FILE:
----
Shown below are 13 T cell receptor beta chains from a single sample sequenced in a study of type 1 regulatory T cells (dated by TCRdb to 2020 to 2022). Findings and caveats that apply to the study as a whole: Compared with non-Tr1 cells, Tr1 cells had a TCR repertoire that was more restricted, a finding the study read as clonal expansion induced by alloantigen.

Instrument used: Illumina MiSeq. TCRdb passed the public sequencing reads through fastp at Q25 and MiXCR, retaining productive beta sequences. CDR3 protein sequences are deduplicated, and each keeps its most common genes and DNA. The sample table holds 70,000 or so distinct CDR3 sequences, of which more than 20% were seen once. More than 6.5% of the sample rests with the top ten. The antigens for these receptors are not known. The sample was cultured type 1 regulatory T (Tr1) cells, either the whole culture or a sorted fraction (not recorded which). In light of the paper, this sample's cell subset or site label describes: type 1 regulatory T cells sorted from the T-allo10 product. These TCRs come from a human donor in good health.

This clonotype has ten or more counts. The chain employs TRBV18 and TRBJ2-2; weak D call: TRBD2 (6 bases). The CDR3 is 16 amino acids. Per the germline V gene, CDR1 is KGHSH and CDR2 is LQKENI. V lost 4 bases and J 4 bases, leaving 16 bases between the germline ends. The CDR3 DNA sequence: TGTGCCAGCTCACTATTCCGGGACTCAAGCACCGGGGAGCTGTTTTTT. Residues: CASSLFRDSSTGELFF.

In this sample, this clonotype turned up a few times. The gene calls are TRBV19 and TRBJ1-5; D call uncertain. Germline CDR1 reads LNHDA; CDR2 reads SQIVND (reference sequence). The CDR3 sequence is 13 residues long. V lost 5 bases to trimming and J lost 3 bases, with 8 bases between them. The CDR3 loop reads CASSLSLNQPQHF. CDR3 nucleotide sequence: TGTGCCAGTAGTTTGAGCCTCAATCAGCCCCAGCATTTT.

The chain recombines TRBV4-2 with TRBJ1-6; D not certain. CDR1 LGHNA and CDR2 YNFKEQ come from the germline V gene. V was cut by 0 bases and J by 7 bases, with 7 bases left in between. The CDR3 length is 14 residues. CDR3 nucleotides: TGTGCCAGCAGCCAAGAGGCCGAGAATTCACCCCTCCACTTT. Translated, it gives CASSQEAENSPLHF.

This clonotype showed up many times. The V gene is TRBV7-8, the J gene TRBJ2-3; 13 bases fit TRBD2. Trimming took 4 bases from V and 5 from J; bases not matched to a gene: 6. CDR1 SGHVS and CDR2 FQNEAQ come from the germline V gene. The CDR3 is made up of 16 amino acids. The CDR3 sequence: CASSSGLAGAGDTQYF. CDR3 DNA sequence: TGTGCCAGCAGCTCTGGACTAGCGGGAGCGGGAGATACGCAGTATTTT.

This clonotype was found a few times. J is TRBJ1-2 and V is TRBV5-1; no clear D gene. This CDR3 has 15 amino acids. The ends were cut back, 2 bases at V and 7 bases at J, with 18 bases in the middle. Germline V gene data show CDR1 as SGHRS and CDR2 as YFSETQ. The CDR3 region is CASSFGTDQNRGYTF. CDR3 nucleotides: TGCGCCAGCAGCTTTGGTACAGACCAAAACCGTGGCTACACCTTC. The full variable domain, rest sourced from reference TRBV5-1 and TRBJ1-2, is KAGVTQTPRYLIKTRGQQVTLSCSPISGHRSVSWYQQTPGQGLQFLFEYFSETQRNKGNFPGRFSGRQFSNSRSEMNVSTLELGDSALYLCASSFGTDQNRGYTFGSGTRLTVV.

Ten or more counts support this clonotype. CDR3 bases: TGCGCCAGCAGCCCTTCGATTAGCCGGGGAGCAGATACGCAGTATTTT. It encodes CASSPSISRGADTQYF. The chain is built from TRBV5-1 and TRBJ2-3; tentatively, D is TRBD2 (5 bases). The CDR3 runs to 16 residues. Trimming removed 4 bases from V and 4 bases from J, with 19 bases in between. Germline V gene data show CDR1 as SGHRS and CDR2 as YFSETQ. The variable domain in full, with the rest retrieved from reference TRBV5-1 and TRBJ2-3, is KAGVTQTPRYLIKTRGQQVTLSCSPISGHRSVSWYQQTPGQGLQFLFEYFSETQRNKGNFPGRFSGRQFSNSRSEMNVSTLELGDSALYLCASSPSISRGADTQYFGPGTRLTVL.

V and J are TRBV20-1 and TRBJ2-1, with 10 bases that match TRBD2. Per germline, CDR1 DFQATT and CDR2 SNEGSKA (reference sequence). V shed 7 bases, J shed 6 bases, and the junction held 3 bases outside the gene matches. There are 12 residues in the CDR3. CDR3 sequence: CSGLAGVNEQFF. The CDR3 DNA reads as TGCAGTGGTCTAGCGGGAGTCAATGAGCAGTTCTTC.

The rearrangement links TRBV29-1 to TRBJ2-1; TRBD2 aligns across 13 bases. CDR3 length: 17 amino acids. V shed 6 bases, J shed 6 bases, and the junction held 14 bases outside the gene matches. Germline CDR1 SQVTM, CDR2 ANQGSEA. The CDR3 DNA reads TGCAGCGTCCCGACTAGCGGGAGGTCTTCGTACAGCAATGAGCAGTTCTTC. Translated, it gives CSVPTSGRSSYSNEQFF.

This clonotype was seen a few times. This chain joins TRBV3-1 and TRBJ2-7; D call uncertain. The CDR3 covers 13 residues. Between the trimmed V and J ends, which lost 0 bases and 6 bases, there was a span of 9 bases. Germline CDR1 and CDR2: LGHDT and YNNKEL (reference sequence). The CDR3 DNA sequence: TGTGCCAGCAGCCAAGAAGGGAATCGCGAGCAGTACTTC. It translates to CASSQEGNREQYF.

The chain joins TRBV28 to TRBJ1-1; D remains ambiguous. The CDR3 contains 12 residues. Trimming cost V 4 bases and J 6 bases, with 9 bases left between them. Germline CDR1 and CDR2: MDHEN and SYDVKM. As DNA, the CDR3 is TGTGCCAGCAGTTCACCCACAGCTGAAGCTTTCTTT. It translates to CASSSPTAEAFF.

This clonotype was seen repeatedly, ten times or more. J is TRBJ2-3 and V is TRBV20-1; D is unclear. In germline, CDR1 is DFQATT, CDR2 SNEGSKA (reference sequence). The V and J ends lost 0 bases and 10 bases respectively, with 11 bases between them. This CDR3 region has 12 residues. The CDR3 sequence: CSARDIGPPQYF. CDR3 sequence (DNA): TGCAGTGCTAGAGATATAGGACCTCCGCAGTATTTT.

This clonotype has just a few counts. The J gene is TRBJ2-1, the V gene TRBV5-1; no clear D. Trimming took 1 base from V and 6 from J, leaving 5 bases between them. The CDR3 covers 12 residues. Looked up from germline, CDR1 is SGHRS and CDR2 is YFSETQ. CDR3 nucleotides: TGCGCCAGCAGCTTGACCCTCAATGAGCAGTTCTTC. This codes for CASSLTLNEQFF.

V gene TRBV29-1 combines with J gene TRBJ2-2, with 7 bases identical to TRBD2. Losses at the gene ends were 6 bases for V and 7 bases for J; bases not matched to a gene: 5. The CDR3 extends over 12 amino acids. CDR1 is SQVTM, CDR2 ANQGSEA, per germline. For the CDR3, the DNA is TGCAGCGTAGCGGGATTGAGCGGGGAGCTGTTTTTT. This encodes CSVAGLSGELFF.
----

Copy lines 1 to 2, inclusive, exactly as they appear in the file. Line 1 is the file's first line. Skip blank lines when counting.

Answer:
Shown below are 13 T cell receptor beta chains from a single sample sequenced in a study of type 1 regulatory T cells (dated by TCRdb to 2020 to 2022). Findings and caveats that apply to the study as a whole: Compared with non-Tr1 cells, Tr1 cells had a TCR repertoire that was more restricted, a finding the study read as clonal expansion induced by alloantigen.

Instrument used: Illumina MiSeq. TCRdb passed the public sequencing reads through fastp at Q25 and MiXCR, retaining productive beta sequences. CDR3 protein sequences are deduplicated, and each keeps its most common genes and DNA. The sample table holds 70,000 or so distinct CDR3 sequences, of which more than 20% were seen once. More than 6.5% of the sample rests with the top ten. The antigens for these receptors are not known. The sample was cultured type 1 regulatory T (Tr1) cells, either the whole culture or a sorted fraction (not recorded which). In light of the paper, this sample's cell subset or site label describes: type 1 regulatory T cells sorted from the T-allo10 product. These TCRs come from a human donor in good health.